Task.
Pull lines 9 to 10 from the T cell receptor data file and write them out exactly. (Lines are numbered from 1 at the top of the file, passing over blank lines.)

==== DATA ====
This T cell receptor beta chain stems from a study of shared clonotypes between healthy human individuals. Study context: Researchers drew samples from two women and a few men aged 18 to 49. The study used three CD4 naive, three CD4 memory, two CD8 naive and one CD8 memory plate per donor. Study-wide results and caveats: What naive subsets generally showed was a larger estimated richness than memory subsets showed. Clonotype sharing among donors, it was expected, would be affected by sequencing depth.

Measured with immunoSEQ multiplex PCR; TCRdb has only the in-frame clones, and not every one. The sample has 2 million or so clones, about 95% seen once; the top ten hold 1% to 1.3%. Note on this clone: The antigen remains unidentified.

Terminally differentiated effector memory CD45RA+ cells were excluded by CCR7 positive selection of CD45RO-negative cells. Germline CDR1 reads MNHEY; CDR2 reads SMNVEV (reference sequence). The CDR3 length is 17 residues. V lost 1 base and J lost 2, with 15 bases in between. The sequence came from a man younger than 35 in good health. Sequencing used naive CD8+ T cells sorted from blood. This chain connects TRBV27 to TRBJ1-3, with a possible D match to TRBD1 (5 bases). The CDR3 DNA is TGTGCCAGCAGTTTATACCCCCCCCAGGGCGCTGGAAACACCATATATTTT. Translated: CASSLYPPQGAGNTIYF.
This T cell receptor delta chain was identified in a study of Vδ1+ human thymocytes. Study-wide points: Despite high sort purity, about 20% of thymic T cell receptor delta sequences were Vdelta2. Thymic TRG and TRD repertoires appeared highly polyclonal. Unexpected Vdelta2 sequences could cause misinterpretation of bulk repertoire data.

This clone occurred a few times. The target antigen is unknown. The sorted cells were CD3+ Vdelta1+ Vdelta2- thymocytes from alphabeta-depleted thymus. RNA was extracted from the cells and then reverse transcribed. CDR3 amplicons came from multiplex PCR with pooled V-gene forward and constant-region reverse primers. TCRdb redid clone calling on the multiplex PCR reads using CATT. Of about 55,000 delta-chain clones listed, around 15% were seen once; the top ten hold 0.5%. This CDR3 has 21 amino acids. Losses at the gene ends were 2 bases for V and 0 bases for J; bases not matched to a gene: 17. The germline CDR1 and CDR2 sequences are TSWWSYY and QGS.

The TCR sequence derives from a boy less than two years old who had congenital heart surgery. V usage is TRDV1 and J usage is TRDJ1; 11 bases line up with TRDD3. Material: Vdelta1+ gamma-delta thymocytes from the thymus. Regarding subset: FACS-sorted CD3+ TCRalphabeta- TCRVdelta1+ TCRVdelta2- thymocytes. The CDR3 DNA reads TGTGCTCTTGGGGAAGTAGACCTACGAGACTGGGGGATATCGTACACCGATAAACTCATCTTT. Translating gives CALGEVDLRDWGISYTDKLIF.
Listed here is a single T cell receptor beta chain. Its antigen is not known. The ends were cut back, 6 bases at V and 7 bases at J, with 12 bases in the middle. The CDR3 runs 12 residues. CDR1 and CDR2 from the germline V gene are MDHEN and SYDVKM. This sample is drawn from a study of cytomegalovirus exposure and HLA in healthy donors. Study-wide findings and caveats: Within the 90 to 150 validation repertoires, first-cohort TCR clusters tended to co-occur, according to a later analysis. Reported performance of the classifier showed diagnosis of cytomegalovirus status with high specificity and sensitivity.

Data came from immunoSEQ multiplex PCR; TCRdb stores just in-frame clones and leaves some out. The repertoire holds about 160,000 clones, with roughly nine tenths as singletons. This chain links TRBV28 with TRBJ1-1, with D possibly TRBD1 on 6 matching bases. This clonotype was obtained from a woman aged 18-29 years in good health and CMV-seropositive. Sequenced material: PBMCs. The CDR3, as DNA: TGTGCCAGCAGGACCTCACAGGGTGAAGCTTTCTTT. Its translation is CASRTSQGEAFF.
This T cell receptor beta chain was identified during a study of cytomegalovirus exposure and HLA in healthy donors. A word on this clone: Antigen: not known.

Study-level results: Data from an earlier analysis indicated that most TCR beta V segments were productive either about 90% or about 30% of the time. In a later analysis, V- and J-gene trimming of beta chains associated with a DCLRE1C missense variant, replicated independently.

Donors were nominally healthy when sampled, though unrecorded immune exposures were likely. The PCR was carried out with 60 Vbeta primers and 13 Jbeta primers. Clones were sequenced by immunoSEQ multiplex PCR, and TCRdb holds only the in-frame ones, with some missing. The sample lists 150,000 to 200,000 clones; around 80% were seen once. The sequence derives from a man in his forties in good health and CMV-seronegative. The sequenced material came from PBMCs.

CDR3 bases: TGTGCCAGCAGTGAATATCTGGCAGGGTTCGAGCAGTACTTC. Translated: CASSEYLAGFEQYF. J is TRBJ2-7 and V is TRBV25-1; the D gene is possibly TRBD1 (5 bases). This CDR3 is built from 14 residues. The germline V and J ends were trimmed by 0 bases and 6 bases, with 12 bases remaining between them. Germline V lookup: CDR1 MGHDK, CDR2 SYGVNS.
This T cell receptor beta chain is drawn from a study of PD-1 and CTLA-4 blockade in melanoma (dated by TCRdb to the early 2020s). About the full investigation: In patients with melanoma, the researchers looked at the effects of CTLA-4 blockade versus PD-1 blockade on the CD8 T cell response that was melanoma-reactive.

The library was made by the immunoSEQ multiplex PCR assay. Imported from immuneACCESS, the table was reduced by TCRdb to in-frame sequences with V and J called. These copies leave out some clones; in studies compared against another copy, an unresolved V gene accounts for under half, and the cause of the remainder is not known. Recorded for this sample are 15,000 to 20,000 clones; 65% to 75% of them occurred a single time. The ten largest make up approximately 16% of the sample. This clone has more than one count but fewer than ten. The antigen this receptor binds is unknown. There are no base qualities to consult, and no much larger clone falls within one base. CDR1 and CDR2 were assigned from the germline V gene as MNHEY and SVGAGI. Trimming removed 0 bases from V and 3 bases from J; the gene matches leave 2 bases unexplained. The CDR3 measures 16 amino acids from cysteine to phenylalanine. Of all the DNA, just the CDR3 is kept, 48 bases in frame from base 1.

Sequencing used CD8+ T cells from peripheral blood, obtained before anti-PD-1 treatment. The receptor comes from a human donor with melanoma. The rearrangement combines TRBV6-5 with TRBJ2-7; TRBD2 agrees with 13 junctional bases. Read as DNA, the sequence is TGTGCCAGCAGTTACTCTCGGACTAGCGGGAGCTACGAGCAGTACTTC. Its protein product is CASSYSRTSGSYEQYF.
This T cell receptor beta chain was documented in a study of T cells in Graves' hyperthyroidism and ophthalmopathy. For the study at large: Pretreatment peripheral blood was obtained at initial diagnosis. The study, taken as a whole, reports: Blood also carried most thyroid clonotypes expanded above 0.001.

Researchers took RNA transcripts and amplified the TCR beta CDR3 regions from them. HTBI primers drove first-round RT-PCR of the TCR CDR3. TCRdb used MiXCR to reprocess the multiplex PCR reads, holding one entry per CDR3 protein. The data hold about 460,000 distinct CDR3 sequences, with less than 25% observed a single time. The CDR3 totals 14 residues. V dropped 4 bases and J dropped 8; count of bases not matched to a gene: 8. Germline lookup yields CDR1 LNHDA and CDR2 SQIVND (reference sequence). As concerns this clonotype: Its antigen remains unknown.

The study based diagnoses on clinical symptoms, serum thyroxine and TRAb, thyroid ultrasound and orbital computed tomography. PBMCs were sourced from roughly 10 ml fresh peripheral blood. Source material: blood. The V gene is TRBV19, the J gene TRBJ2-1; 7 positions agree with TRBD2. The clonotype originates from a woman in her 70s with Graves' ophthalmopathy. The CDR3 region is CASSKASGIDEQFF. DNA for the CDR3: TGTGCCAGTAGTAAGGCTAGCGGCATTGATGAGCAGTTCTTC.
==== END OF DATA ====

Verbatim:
This T cell receptor beta chain was identified during a study of cytomegalovirus exposure and HLA in healthy donors. A word on this clone: Antigen: not known.

Study-level results: Data from an earlier analysis indicated that most TCR beta V segments were productive either about 90% or about 30% of the time. In a later analysis, V- and J-gene trimming of beta chains associated with a DCLRE1C missense variant, replicated independently.